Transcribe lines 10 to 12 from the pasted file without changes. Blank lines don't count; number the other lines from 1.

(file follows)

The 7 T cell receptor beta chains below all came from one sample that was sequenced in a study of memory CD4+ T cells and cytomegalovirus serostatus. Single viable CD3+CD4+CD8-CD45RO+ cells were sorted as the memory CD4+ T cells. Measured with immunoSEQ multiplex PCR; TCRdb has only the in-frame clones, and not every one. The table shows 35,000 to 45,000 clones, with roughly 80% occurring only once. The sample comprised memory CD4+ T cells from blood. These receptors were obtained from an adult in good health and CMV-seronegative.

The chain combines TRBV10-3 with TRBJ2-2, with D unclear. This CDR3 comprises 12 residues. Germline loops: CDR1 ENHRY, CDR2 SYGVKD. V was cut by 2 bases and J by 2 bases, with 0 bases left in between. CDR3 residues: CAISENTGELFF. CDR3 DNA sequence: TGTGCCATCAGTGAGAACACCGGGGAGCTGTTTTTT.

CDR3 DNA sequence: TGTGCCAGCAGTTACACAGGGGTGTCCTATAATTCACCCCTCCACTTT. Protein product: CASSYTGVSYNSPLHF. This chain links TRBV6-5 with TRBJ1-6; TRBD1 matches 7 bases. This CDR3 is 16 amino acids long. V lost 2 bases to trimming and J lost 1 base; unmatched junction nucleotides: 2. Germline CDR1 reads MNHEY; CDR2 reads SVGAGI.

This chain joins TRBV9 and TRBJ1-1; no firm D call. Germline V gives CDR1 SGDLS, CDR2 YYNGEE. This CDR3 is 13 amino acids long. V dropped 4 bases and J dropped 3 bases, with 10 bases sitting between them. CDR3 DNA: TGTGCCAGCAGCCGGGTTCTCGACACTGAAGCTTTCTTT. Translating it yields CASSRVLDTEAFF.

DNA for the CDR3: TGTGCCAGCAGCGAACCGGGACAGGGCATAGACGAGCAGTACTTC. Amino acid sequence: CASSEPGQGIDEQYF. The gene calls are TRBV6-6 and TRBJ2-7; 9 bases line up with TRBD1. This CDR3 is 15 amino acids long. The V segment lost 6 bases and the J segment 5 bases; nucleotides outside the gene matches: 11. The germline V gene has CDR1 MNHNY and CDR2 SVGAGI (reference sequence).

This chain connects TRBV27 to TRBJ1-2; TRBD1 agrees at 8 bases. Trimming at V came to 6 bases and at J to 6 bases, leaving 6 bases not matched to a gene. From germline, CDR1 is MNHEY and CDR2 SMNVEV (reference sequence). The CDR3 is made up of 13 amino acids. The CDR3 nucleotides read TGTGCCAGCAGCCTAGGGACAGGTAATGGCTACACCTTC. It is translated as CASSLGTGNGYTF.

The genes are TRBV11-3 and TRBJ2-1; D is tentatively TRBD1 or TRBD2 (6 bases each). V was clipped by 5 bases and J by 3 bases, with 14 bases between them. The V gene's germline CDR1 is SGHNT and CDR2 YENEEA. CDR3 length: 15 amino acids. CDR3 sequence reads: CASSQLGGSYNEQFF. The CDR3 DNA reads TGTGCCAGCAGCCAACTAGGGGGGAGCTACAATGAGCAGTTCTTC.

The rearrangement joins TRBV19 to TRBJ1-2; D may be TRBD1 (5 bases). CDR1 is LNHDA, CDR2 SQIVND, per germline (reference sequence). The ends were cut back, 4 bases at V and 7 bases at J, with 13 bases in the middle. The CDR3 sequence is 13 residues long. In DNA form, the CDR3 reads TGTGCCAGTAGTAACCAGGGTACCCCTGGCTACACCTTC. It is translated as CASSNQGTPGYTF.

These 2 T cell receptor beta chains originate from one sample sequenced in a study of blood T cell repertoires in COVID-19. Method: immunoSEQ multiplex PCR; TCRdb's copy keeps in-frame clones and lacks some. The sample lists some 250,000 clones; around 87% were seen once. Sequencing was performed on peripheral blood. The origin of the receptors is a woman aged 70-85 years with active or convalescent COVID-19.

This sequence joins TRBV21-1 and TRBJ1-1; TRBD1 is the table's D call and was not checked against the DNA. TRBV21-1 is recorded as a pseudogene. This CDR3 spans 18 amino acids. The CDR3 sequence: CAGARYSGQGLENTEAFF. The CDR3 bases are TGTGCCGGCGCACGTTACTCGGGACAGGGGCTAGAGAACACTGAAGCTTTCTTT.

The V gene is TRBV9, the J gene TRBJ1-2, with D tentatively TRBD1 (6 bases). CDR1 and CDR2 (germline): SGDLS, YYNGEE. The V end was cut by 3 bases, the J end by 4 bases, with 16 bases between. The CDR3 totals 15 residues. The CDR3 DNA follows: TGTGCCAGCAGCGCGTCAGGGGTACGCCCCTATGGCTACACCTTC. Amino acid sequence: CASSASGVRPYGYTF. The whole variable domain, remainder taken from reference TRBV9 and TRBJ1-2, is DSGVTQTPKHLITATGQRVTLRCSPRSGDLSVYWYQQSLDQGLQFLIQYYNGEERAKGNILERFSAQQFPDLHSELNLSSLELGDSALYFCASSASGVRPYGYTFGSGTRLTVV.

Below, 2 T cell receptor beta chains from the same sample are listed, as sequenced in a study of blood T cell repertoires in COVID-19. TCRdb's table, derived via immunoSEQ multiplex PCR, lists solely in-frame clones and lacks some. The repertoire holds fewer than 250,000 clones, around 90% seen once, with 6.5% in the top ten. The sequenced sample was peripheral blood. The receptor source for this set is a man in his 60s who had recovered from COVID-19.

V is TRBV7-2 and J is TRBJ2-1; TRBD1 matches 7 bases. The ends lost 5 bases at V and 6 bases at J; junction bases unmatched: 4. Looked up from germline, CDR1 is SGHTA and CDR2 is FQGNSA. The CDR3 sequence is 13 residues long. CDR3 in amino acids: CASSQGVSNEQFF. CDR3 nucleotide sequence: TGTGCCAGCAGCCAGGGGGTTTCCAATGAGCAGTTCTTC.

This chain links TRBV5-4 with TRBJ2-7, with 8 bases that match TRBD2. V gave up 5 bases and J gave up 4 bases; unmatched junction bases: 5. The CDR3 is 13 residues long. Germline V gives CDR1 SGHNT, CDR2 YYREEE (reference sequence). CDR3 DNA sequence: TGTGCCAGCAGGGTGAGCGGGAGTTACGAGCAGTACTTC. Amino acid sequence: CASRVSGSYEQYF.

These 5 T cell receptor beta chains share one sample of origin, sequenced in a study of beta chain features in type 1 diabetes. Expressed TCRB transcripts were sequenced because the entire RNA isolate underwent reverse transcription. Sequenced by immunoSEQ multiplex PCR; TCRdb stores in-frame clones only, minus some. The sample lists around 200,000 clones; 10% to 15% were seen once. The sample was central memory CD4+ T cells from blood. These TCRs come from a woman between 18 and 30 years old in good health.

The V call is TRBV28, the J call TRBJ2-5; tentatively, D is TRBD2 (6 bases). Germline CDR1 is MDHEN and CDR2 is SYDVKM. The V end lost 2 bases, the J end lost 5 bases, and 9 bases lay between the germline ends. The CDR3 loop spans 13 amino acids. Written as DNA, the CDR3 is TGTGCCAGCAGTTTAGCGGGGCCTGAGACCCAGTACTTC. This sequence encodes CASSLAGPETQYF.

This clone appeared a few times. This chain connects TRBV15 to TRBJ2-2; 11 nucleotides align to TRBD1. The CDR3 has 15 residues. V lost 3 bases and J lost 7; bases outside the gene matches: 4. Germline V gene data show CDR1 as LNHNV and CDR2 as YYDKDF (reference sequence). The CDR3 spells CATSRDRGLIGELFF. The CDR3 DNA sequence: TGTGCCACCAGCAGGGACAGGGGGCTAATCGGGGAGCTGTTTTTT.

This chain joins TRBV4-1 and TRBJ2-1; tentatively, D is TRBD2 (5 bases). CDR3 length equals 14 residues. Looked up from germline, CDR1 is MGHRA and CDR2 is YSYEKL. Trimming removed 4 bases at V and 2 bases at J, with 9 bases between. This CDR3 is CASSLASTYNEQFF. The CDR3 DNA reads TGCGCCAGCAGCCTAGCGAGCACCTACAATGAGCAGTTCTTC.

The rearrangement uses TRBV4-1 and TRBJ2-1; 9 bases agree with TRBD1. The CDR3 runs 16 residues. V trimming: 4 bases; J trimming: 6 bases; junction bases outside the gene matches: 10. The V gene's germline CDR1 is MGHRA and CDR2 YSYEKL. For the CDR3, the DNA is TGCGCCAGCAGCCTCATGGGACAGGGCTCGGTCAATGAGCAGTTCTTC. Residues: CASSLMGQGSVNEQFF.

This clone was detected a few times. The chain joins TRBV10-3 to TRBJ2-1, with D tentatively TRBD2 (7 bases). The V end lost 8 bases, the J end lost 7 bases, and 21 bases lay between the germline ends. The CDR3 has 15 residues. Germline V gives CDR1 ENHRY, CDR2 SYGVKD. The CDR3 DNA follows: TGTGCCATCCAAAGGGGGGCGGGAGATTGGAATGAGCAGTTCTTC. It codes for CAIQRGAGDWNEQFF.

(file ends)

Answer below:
This sequence joins TRBV21-1 and TRBJ1-1; TRBD1 is the table's D call and was not checked against the DNA. TRBV21-1 is recorded as a pseudogene. This CDR3 spans 18 amino acids. The CDR3 sequence: CAGARYSGQGLENTEAFF. The CDR3 bases are TGTGCCGGCGCACGTTACTCGGGACAGGGGCTAGAGAACACTGAAGCTTTCTTT.

The V gene is TRBV9, the J gene TRBJ1-2, with D tentatively TRBD1 (6 bases). CDR1 and CDR2 (germline): SGDLS, YYNGEE. The V end was cut by 3 bases, the J end by 4 bases, with 16 bases between. The CDR3 totals 15 residues. The CDR3 DNA follows: TGTGCCAGCAGCGCGTCAGGGGTACGCCCCTATGGCTACACCTTC. Amino acid sequence: CASSASGVRPYGYTF. The whole variable domain, remainder taken from reference TRBV9 and TRBJ1-2, is DSGVTQTPKHLITATGQRVTLRCSPRSGDLSVYWYQQSLDQGLQFLIQYYNGEERAKGNILERFSAQQFPDLHSELNLSSLELGDSALYFCASSASGVRPYGYTFGSGTRLTVV.

Below, 2 T cell receptor beta chains from the same sample are listed, as sequenced in a study of blood T cell repertoires in COVID-19. TCRdb's table, derived via immunoSEQ multiplex PCR, lists solely in-frame clones and lacks some. The repertoire holds fewer than 250,000 clones, around 90% seen once, with 6.5% in the top ten. The sequenced sample was peripheral blood. The receptor source for this set is a man in his 60s who had recovered from COVID-19.